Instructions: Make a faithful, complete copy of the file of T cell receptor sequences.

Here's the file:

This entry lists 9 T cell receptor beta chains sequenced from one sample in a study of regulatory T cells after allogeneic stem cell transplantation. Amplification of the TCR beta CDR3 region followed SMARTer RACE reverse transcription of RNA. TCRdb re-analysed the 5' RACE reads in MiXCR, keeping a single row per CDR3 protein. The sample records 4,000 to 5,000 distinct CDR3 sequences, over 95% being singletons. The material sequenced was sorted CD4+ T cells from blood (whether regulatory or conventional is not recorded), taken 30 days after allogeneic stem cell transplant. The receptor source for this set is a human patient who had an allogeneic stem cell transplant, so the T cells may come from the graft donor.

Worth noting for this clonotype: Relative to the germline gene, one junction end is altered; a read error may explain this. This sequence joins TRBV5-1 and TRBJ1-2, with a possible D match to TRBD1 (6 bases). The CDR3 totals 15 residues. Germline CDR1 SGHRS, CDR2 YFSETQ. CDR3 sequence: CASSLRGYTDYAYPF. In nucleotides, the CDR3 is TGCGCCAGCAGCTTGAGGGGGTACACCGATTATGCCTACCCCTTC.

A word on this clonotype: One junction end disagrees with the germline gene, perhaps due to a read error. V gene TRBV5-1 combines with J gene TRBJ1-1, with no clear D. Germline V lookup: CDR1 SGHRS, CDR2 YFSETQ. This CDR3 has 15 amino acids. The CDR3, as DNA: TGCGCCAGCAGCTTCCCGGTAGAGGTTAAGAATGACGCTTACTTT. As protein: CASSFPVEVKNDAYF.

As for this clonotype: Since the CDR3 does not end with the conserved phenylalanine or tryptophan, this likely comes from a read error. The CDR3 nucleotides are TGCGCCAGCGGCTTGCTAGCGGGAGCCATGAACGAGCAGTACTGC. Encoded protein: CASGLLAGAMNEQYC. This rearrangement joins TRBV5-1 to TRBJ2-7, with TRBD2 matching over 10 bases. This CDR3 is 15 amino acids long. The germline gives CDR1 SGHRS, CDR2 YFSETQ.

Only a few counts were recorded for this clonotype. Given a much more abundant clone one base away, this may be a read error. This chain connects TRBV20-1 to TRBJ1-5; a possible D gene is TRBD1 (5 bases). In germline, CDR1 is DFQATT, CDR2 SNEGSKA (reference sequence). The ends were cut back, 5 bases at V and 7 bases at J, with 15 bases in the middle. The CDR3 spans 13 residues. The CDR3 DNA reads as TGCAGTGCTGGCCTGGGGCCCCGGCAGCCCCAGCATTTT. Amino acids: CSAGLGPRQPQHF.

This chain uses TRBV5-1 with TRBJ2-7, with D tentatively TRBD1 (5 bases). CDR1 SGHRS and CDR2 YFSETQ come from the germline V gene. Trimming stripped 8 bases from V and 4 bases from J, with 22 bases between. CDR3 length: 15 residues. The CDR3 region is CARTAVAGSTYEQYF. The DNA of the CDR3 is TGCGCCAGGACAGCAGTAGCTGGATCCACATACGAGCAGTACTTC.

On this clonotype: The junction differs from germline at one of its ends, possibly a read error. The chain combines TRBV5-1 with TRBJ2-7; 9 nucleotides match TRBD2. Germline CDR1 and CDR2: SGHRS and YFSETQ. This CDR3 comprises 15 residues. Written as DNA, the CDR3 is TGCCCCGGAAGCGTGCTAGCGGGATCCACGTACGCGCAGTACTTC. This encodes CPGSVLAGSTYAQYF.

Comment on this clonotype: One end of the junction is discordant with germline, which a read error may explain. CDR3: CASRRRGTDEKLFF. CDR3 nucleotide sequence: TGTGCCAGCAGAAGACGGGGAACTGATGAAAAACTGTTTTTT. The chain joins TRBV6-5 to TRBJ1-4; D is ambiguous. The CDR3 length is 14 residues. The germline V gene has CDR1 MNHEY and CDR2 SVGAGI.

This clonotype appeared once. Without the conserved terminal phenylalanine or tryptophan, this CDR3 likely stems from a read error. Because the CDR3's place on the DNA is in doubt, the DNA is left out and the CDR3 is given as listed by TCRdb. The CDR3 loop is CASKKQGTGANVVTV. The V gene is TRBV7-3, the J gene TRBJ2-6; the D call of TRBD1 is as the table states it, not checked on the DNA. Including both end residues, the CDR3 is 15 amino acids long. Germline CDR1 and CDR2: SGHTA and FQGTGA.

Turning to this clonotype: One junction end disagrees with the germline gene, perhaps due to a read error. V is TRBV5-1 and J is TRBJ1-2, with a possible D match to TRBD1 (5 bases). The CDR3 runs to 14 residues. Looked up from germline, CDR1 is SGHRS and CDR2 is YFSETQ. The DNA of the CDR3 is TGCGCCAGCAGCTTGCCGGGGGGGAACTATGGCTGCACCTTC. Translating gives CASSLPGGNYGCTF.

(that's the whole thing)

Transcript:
This entry lists 9 T cell receptor beta chains sequenced from one sample in a study of regulatory T cells after allogeneic stem cell transplantation. Amplification of the TCR beta CDR3 region followed SMARTer RACE reverse transcription of RNA. TCRdb re-analysed the 5' RACE reads in MiXCR, keeping a single row per CDR3 protein. The sample records 4,000 to 5,000 distinct CDR3 sequences, over 95% being singletons. The material sequenced was sorted CD4+ T cells from blood (whether regulatory or conventional is not recorded), taken 30 days after allogeneic stem cell transplant. The receptor source for this set is a human patient who had an allogeneic stem cell transplant, so the T cells may come from the graft donor.

Worth noting for this clonotype: Relative to the germline gene, one junction end is altered; a read error may explain this. This sequence joins TRBV5-1 and TRBJ1-2, with a possible D match to TRBD1 (6 bases). The CDR3 totals 15 residues. Germline CDR1 SGHRS, CDR2 YFSETQ. CDR3 sequence: CASSLRGYTDYAYPF. In nucleotides, the CDR3 is TGCGCCAGCAGCTTGAGGGGGTACACCGATTATGCCTACCCCTTC.

A word on this clonotype: One junction end disagrees with the germline gene, perhaps due to a read error. V gene TRBV5-1 combines with J gene TRBJ1-1, with no clear D. Germline V lookup: CDR1 SGHRS, CDR2 YFSETQ. This CDR3 has 15 amino acids. The CDR3, as DNA: TGCGCCAGCAGCTTCCCGGTAGAGGTTAAGAATGACGCTTACTTT. As protein: CASSFPVEVKNDAYF.

As for this clonotype: Since the CDR3 does not end with the conserved phenylalanine or tryptophan, this likely comes from a read error. The CDR3 nucleotides are TGCGCCAGCGGCTTGCTAGCGGGAGCCATGAACGAGCAGTACTGC. Encoded protein: CASGLLAGAMNEQYC. This rearrangement joins TRBV5-1 to TRBJ2-7, with TRBD2 matching over 10 bases. This CDR3 is 15 amino acids long. The germline gives CDR1 SGHRS, CDR2 YFSETQ.

Only a few counts were recorded for this clonotype. Given a much more abundant clone one base away, this may be a read error. This chain connects TRBV20-1 to TRBJ1-5; a possible D gene is TRBD1 (5 bases). In germline, CDR1 is DFQATT, CDR2 SNEGSKA (reference sequence). The ends were cut back, 5 bases at V and 7 bases at J, with 15 bases in the middle. The CDR3 spans 13 residues. The CDR3 DNA reads as TGCAGTGCTGGCCTGGGGCCCCGGCAGCCCCAGCATTTT. Amino acids: CSAGLGPRQPQHF.

This chain uses TRBV5-1 with TRBJ2-7, with D tentatively TRBD1 (5 bases). CDR1 SGHRS and CDR2 YFSETQ come from the germline V gene. Trimming stripped 8 bases from V and 4 bases from J, with 22 bases between. CDR3 length: 15 residues. The CDR3 region is CARTAVAGSTYEQYF. The DNA of the CDR3 is TGCGCCAGGACAGCAGTAGCTGGATCCACATACGAGCAGTACTTC.

On this clonotype: The junction differs from germline at one of its ends, possibly a read error. The chain combines TRBV5-1 with TRBJ2-7; 9 nucleotides match TRBD2. Germline CDR1 and CDR2: SGHRS and YFSETQ. This CDR3 comprises 15 residues. Written as DNA, the CDR3 is TGCCCCGGAAGCGTGCTAGCGGGATCCACGTACGCGCAGTACTTC. This encodes CPGSVLAGSTYAQYF.

Comment on this clonotype: One end of the junction is discordant with germline, which a read error may explain. CDR3: CASRRRGTDEKLFF. CDR3 nucleotide sequence: TGTGCCAGCAGAAGACGGGGAACTGATGAAAAACTGTTTTTT. The chain joins TRBV6-5 to TRBJ1-4; D is ambiguous. The CDR3 length is 14 residues. The germline V gene has CDR1 MNHEY and CDR2 SVGAGI.

This clonotype appeared once. Without the conserved terminal phenylalanine or tryptophan, this CDR3 likely stems from a read error. Because the CDR3's place on the DNA is in doubt, the DNA is left out and the CDR3 is given as listed by TCRdb. The CDR3 loop is CASKKQGTGANVVTV. The V gene is TRBV7-3, the J gene TRBJ2-6; the D call of TRBD1 is as the table states it, not checked on the DNA. Including both end residues, the CDR3 is 15 amino acids long. Germline CDR1 and CDR2: SGHTA and FQGTGA.

Turning to this clonotype: One junction end disagrees with the germline gene, perhaps due to a read error. V is TRBV5-1 and J is TRBJ1-2, with a possible D match to TRBD1 (5 bases). The CDR3 runs to 14 residues. Looked up from germline, CDR1 is SGHRS and CDR2 is YFSETQ. The DNA of the CDR3 is TGCGCCAGCAGCTTGCCGGGGGGGAACTATGGCTGCACCTTC. Translating gives CASSLPGGNYGCTF.